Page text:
A lesson in edamame

A lesson in edamame
Had a great time tonight at Barrels Market 1st Annual Dinner by the River.

All locally grown food, some even served by the people that grew it!

But I also had a lesson in edamame.

Look at the two plates above. I grabbed a pod from the blue plate and popped it in my mouth. [Lesson #1: you don’t eat the whole thing, just suck the soy beans out.]

Then, after I’d consumed the pod, I found out I’d picked it from the plate my friend Sarah was using to put her used pods on!

You bet, that was Lesson #2.

A Thought on Memorial Day Weekend

This weekend, we remember the thousands of veterans who’ve fought and died for us to enjoy the privileges we take for granted.

One of those privileges is the ability to participate in choosing our leaders. A privilege the majority of us will blow off.

Here in Maine, June 8 is an election day. The two major parties will be nominating their gubernatorial candidates and as well as candidates for some state offices. We will also be deciding important issues for our state and our communities.

But it’s estimated that less than 30% of us will even show up at the polls.

Less than 30%.

Please, let’s remember the sacrifice of our veterans and those currently protecting us by turning out and voting.

Whatever your issue, whoever your preferred candidate, a republic like ours is meant to have direct input from each of us. Not just 30%.

Let’s remember our veterans this weekend and on June 8.

Family pix

You know you’re behind on blogs when you go to Google Reader and see that your wife’s blog has 11 unread posts!


Here are some highlights of our family’s enjoyment of the warmth. (We thought it was warm at 50!)

Family picnic (Yep, that snow is still higher than the kids!)

Yard work (Yep, there’s still snow on the ground!)

Cool kids on scooters

First Gifford’s trip

I really love my wife and her writing ability. She’s a great photographer too!

False news reports about me

I got into work today to be greeted by an email from a co-worker. “Marc, you’re getting slammed on the radio this morning”!

Apparently the folks at Mix 107.9 saw the Wikipedia article on Waterville, ME. In it, the most exciting economic development initiative in town, The Hathaway Creative Center, is called a scam.

My coworker heard them say I’d made that comment, that I was the pastor of the Vineyard Church, and that I worked at Inland.

Here’s the background. A couple months ago, one of Inland’s new physicians told me that they came here despite the Waterville article on Wikipedia. When I went to it, it was awful. It was like an extended online reader’s comment at the bottom of a Morning Sentinel article. The writer ranted about how awful this place was, how economically depressed our downtown is, and how inept Waterville was at getting anything positive started.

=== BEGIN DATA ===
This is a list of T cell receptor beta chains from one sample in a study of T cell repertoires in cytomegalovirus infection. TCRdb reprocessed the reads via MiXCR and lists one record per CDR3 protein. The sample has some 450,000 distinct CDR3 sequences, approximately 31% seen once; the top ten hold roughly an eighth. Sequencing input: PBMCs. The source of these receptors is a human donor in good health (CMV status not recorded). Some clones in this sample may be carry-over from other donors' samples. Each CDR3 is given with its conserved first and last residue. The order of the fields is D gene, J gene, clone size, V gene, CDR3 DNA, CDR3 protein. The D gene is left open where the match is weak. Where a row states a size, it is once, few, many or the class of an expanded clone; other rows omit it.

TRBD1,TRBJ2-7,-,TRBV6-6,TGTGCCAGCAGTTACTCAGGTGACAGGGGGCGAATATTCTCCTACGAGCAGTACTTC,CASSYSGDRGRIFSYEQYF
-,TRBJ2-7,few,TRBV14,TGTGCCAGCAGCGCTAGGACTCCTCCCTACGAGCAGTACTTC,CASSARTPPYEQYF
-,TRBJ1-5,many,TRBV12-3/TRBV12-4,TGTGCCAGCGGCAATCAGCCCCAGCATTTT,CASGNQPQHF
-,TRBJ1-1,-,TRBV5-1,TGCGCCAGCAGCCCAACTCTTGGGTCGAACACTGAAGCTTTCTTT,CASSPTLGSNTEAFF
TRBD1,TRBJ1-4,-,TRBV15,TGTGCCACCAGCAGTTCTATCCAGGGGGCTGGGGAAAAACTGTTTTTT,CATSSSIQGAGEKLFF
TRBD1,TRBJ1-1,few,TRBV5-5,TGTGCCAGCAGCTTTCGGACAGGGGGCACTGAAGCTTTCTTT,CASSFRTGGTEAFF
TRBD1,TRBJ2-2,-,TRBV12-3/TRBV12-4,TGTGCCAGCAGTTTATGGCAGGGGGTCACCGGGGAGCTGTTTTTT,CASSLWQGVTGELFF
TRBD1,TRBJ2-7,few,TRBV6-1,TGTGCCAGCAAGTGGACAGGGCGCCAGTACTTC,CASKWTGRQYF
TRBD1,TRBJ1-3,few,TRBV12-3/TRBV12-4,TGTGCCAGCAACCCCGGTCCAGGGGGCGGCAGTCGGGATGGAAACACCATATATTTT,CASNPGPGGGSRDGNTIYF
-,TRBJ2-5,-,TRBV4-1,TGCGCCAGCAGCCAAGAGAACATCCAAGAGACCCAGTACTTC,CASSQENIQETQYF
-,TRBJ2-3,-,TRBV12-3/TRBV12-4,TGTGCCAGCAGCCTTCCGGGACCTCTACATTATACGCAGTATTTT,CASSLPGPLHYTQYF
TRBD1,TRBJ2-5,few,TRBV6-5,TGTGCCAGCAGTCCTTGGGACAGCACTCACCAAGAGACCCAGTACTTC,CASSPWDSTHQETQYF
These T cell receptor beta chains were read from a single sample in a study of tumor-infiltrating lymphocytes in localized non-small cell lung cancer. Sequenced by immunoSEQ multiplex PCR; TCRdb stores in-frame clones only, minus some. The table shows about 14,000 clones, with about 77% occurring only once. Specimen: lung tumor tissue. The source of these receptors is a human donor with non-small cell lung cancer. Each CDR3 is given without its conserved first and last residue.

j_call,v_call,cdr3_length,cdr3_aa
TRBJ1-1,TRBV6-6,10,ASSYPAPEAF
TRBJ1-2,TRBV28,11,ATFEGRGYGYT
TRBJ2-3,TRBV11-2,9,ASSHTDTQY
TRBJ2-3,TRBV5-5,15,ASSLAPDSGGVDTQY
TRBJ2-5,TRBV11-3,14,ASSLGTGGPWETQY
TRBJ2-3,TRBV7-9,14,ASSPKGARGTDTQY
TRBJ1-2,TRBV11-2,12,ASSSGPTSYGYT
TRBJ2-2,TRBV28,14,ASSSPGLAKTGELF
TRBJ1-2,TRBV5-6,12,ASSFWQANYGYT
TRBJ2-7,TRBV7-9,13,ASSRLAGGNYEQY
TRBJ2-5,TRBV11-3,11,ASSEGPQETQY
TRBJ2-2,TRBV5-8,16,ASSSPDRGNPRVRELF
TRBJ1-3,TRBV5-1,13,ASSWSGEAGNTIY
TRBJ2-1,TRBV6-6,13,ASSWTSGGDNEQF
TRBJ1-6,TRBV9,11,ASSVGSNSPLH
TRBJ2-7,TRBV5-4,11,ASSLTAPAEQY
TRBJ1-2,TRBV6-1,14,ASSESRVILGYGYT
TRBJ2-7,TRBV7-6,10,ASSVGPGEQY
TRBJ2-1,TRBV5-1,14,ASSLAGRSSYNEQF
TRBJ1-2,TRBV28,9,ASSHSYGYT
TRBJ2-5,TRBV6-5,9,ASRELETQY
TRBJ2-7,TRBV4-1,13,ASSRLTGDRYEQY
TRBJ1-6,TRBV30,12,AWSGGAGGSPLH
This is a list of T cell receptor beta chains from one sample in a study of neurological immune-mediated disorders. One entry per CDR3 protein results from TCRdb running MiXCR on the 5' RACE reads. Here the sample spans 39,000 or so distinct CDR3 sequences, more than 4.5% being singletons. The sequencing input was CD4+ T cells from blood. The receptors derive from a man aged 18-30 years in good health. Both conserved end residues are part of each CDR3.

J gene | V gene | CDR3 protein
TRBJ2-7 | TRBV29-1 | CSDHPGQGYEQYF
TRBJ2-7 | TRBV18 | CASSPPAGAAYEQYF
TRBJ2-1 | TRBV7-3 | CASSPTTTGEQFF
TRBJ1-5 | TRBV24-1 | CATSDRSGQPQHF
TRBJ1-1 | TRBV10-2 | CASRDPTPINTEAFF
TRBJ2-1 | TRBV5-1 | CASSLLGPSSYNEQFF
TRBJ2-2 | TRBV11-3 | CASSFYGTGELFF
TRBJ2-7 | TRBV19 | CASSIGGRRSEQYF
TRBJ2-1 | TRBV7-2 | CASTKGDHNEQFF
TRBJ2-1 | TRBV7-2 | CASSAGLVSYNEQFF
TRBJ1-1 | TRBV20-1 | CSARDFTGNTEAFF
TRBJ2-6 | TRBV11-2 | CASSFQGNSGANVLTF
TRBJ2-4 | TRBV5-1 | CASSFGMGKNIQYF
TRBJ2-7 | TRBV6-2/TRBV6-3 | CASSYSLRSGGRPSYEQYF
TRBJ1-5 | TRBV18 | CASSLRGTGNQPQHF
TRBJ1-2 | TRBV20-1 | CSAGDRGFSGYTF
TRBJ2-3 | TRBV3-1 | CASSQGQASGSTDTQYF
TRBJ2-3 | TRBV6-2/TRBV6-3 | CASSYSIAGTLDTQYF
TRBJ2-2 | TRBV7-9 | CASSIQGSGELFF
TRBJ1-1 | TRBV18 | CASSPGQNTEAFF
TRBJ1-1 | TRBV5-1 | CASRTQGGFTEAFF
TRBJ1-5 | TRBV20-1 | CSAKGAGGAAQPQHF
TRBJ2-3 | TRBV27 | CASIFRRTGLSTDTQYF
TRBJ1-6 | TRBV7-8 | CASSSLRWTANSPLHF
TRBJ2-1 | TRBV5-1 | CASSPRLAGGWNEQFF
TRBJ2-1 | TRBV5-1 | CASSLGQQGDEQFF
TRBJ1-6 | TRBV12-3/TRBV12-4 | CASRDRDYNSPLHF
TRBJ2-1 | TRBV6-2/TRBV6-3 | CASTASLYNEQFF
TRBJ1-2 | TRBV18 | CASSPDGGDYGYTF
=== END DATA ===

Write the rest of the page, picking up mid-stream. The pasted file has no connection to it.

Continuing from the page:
Obviously I took issue with that. Waterville is a great place to live and has some great things happening in it. Worse, the article didn’t follow the Wikipedia guidelines of being a reference work with lots of references. There were none.

So I added some references to good stories in the Morning Sentinel and added some positive things happening: Waterville Main Street, the Waterville Public Library, Soup to Nuts Coffee House, and KVConnect. (You can compare what I found on the site to the changes I made: right here.)

After that, someone went in and added a ton of information: demographics, pictures, lots of stuff. Apparently they also added that the Hathaway Center was a scam.

I didn’t see that when I went in on December 4 to update the transportation. (Only the airport was listed so I added I-95 and the intermodal transfer station we have.)

But I got blamed with the negative information in the article. Ironic isn’t it? And not only blamed but blamed on air.

What a way to start the morning! *sigh*

I’m concerned for lots of reasons:

  • My friends and colleagues–the leaders in the community–are working really hard to make this a great place, now I appear to be slamming their work.
  • There are enough pastors negative about life in general. I’m an optimist but I’m being painted with the brush of the others.
  • Inland’s name was included. One of our core commitments is to the economic development of our communities. This makes it look like one of their most in-the-community people doesn’t buy it.

What’s shocking is that a minor edit I made on Wikipedia can be misconstrued by a local radio station. I guess I still haven’t come to grips with the ramifications of the interconnectedness of Web 2.0.

[12/13 Things are MUCH better. No one I spoke with listened to this station any way. The station apologized Tuesday. And I got to go on for an Inland related thing on Thursday a.m. I was on air with them for about 45 minutes. It’s really turned out to be a good thing!]

Stale Coffee Can Churches or Fresh Roasted?

Ben Arment has a great post inspired by the book Starbucked.

I’m intrigued by how conditioned people can be to coffee that’s so old it needs to be injected with something called “coffee aroma.” It gets that way in church too. So when the real thing comes along, where the Spirit is a living and equal part of the Trinity we worship, it’s a culture shock.

I’m content to continue being shocking!